So how do you know if you have entered into the summer season and into the time of year, for your location, where enough UVB is actually able to penetrate the atmosphere to allow for vitamin D production in your skin?

Due to the physics and wavelength of UVB rays, they will only penetrate the atmosphere when the sun is above an angle of about 50° from the horizon. When the sun is lower than 50°, the ozone layer reflects the UVB-rays but let through the longer UVA-rays.

So the first step is to determine the latitude and longitude of your location. You can easily do this on Google Earth, or if you are in the U.S. you can use the TravelMath Latitude Longitude Calculator to find your latitude and longitude. Once you have obtained that you can go to the U.S. Navy site to calculate a table to determine the times and days of the year that the sun is above 50 degrees from the horizon.

Translated to the date and time of some places on the globe, it means for example: In my hometown of Chicago, the UVB rays are not potentially present until March 25, and by September 16th it is not possible to produce any vitamin D from the sun in Chicago. Please understand it is only theoretically possible to get UVB rays during those times. If it happens to be cloudy or raining, the clouds will also block the UVB rays.

Even Easier if You Have Apple System

Alternatively, if you have an iPhone or iPad you can download a free app called D Minder, which will make all the calculations for you. It was made by an Apple developer who was motivated to simplify the process after he watched the video above.

From a health perspective it doesn’t make much sense to expose your skin to the sun when it is lower than 50 degrees above the horizon because you will not receive any valuable UVB rays, but you will expose yourself to the more dangerous and potentially deadly UVA rays. UVA’s have a longer wavelength than UVB and can more easily penetrate the ozone layer and other obstacles (like clouds and pollution) on their way from the sun to the earth. UVA is what radically increases your risk of skin cancer and photoaging of your skin. So while it will give you a tan, unless the companion UVB rays are available you’re likely doing more harm than good and should probably stay out of the sun to protect your skin.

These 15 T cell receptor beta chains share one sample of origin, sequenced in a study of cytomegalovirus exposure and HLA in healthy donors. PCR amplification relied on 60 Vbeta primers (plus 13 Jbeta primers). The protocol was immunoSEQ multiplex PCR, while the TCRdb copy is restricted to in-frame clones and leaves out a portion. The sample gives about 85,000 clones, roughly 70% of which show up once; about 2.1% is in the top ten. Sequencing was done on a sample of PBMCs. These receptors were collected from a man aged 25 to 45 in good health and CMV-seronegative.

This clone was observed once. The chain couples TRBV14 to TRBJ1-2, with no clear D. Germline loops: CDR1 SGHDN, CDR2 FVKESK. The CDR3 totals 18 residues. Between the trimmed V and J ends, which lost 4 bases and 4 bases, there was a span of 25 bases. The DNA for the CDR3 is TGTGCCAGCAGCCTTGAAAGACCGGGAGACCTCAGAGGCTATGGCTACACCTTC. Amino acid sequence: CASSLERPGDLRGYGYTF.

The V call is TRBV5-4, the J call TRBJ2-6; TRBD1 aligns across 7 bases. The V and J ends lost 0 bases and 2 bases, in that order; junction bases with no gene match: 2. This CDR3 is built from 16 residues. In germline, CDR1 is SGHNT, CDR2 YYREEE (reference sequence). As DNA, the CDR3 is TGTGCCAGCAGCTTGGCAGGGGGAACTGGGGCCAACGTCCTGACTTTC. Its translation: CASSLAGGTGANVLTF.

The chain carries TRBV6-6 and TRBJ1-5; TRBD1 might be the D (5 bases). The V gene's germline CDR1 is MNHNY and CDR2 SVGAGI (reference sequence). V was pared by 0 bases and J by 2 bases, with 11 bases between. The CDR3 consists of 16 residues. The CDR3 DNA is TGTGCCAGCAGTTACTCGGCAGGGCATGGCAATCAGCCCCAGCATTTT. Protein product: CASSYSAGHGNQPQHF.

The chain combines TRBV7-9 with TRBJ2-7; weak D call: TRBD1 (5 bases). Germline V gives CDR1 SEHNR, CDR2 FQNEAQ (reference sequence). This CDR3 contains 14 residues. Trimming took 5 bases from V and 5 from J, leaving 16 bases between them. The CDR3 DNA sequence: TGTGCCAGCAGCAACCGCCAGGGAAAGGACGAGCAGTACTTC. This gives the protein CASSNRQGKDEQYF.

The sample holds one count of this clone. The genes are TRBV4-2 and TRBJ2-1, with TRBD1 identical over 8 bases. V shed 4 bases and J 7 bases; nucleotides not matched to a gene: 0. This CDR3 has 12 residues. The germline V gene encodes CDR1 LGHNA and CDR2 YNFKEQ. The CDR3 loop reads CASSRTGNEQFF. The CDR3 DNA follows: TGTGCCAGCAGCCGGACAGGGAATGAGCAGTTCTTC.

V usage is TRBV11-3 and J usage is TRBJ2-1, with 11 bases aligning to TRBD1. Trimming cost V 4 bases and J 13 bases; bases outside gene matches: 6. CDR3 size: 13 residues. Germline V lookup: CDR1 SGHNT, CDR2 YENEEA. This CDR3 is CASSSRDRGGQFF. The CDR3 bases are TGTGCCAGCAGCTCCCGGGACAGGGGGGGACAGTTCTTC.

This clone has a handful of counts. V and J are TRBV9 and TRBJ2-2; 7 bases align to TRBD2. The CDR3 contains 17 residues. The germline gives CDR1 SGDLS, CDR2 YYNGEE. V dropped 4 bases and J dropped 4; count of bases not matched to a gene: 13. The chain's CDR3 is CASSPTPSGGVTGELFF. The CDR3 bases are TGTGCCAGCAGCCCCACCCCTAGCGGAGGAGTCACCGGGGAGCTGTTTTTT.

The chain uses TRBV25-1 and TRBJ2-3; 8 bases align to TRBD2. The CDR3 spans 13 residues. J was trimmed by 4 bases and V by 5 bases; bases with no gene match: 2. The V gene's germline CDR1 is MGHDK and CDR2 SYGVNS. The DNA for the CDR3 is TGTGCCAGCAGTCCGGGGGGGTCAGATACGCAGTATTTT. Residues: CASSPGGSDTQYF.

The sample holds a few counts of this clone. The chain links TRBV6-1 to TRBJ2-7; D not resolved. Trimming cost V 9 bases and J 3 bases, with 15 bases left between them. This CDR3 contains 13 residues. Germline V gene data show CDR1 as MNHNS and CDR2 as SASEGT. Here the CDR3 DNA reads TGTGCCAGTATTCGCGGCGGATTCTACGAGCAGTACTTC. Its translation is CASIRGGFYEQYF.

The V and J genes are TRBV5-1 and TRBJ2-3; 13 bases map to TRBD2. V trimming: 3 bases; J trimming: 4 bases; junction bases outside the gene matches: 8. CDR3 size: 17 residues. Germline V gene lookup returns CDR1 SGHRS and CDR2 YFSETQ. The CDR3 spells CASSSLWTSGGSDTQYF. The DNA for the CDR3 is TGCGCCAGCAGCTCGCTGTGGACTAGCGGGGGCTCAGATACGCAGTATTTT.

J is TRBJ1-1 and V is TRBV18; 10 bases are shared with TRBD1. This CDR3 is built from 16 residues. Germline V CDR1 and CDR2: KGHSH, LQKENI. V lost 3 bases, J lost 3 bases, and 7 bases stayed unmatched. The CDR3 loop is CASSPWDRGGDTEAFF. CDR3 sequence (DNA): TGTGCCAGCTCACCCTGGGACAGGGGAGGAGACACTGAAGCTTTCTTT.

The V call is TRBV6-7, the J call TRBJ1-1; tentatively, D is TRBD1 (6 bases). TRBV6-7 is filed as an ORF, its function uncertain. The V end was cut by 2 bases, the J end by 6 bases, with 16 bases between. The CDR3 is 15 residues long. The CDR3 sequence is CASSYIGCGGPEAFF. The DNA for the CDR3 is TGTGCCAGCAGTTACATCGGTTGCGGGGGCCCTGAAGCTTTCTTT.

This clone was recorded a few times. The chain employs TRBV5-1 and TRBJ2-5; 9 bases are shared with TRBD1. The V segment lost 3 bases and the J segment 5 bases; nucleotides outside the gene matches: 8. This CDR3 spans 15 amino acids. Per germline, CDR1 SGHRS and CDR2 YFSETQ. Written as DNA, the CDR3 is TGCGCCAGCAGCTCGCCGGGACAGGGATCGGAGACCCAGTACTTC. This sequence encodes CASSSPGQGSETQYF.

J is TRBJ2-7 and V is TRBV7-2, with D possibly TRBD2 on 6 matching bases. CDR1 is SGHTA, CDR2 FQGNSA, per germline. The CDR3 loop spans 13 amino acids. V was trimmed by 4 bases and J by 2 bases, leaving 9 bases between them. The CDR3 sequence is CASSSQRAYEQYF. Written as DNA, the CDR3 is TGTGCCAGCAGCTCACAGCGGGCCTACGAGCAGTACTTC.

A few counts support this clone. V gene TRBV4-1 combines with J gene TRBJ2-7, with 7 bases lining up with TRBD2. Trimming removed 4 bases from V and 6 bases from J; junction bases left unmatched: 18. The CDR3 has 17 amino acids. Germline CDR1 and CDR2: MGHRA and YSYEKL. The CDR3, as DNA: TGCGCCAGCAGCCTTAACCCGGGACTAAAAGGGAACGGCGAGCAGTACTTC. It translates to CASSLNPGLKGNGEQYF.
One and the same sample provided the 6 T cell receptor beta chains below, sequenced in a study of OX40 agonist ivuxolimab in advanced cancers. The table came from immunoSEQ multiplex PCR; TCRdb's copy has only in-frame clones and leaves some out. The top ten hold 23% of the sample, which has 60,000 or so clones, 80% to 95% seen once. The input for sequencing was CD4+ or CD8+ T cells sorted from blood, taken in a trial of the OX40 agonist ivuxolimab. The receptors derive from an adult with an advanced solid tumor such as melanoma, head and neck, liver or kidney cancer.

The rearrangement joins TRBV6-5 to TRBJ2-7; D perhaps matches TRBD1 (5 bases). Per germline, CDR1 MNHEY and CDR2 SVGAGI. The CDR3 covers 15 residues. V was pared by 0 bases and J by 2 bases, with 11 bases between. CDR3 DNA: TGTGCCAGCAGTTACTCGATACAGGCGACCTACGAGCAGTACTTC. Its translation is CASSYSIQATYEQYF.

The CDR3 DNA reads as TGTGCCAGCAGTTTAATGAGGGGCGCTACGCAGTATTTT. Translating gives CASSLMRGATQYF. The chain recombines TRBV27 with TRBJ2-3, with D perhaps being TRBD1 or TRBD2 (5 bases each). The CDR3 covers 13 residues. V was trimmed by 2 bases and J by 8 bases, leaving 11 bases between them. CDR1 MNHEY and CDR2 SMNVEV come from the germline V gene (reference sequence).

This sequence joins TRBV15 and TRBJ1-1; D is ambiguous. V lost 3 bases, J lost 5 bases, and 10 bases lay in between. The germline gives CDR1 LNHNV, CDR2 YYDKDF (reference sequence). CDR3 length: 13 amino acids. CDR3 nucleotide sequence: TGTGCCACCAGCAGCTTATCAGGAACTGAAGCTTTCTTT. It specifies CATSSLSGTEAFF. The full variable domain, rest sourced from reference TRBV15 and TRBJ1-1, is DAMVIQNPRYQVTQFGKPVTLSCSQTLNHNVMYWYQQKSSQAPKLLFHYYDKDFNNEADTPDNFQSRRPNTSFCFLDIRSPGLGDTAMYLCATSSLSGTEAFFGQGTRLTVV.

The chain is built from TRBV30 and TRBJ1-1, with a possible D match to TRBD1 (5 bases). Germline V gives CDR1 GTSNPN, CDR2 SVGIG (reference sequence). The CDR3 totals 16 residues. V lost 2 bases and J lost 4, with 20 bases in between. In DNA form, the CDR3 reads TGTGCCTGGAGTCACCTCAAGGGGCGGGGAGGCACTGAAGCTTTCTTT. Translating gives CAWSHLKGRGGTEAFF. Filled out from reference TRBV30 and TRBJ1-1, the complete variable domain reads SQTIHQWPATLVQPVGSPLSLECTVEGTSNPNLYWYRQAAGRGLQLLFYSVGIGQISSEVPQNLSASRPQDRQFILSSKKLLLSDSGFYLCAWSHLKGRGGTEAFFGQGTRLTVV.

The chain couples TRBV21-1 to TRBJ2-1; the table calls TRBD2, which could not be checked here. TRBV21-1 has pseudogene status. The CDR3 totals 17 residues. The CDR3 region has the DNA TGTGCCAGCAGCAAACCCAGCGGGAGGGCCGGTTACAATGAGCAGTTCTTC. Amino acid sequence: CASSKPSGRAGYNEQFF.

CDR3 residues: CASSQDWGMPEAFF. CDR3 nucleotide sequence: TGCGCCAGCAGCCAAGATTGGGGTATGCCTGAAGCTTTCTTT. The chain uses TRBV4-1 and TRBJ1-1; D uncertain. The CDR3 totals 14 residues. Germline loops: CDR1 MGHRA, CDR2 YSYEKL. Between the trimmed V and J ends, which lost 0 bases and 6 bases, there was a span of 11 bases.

During the times of the year when UVB rays are not present where you live you essentially have two options: You can use a safe tanning bed or you can swallow oral vitamin D3.

During the summer months, you can generally get enough vitamin D from just spending some time outside every day. Under optimal environmental exposures your body can produce about 20,000 IU of vitamin D per day with full body exposure, about 5,000 IU with 50 percent of your body exposed, and as much as 1,000 IU with just 10 percent of your body exposed.